Graduation Year


Document Type




Degree Granting Department


Major Professor

Denis Karaiskaj


dephasing, four-wave mixing, lead sulfide, nonlinear, two-dimensional Fourier transform


The coherent properties of semiconductor nanostructures are inherently difficult to measure and one-dimensional spectroscopies are often unable to separate inhomogeneous and homogeneous linewidths. We have refined and improved a method of performing multidimensional Fourier transform spectroscopy based on four-wave

mixing (FWM) experiments in the box geometry. We have modified our system with broadband beamsplitters in all interferometer arms, high-resolution translation stages and the ability to work in reflection geometry. By improving the phase-stability of our setup and scanning pulse delays with sub-optical cycle precision, we are able to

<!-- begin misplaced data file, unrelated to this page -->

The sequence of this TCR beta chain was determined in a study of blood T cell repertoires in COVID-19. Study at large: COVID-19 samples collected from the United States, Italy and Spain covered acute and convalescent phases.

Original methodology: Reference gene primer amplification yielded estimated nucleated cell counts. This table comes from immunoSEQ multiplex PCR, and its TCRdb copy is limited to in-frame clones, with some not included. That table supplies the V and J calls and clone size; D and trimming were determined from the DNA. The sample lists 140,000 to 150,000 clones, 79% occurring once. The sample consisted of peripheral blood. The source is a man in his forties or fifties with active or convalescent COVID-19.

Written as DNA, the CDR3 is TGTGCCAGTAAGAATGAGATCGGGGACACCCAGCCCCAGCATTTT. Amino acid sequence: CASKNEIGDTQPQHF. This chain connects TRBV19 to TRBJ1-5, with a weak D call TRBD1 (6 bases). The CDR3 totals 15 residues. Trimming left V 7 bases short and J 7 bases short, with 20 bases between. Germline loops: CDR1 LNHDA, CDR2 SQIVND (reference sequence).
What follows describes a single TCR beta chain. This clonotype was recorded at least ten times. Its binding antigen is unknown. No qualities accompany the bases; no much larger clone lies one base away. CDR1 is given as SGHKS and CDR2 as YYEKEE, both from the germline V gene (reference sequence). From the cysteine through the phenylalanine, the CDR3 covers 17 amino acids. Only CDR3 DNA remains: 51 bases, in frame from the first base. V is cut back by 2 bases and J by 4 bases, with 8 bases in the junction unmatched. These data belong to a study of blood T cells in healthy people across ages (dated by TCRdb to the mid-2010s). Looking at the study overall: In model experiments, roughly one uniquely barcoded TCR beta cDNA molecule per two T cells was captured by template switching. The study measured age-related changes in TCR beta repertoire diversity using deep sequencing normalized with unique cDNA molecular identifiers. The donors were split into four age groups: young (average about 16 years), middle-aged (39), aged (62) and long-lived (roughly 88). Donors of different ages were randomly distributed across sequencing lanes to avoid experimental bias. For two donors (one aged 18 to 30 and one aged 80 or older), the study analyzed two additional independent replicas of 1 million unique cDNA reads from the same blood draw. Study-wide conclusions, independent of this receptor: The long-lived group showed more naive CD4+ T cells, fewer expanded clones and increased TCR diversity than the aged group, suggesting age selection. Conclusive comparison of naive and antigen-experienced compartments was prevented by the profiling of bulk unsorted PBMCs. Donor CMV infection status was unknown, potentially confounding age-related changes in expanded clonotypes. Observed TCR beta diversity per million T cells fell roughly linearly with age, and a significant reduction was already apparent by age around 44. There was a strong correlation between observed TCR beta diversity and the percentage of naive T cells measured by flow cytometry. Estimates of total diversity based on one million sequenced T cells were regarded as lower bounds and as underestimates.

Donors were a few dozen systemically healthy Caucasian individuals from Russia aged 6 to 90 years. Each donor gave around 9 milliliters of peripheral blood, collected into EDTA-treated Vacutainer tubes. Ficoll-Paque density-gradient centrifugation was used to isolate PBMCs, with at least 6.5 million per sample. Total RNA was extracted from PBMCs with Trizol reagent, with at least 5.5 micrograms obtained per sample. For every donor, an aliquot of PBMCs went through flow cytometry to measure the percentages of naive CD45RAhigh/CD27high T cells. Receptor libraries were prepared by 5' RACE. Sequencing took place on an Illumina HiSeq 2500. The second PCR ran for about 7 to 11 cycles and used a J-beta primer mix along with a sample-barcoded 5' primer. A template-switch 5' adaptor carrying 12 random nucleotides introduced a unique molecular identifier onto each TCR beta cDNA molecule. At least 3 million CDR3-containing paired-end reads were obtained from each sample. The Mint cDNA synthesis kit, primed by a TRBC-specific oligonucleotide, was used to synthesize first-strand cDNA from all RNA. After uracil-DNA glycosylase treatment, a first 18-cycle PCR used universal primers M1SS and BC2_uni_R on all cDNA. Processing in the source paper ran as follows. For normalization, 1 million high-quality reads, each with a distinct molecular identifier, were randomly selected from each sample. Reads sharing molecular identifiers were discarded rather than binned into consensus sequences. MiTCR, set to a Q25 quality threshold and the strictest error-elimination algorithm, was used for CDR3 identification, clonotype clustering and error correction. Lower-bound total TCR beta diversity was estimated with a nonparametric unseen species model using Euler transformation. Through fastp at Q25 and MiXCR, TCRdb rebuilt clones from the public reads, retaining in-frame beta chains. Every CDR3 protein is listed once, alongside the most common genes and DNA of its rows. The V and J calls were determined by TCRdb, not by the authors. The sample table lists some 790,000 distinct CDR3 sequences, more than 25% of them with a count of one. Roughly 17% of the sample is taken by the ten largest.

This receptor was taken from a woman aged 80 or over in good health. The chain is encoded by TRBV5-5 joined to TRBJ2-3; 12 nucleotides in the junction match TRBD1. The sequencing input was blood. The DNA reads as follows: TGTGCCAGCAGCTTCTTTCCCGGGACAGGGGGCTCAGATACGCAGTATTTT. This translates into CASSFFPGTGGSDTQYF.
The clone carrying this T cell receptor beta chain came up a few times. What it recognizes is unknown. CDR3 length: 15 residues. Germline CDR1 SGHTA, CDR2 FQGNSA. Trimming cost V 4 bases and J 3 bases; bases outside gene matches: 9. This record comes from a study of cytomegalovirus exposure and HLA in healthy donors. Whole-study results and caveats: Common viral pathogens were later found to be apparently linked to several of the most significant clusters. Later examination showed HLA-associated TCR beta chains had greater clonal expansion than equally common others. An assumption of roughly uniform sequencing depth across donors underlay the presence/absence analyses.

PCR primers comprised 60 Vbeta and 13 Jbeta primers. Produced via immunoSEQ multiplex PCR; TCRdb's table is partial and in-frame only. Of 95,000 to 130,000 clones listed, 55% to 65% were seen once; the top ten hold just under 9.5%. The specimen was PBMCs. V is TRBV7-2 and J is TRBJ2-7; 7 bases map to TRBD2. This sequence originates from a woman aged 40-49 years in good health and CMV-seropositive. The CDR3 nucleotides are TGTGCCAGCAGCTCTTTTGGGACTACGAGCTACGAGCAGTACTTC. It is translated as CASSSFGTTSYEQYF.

reproduce 2DFT spectra of GaAs multiple quantum wells. With the FWM signal reflected from the sample surface instead of transmitted through, we show that very low pulse powers can be used to generate coherent 2D signals from colloidal PbS quantum dots. Dephasing times are particularly difficult to measure in small colloidal quantum dots due to environmental broadening effects from the colloidal growth. We show that low-temperature pure excitonic dephasing can be measured via time-integrated measurements as well as from the cross-diagonal linewidths of 2DFT spectra. Ultrafast

sub-picosecond dephasing times are measured at 5 K in 3 nm PbS quantum dots, while excitation-density-dependence is investigated in these dots. By retrieving the global phase with an all-optical method, we are able to retrieve the real-part 2D spectra of PbS quantum dots.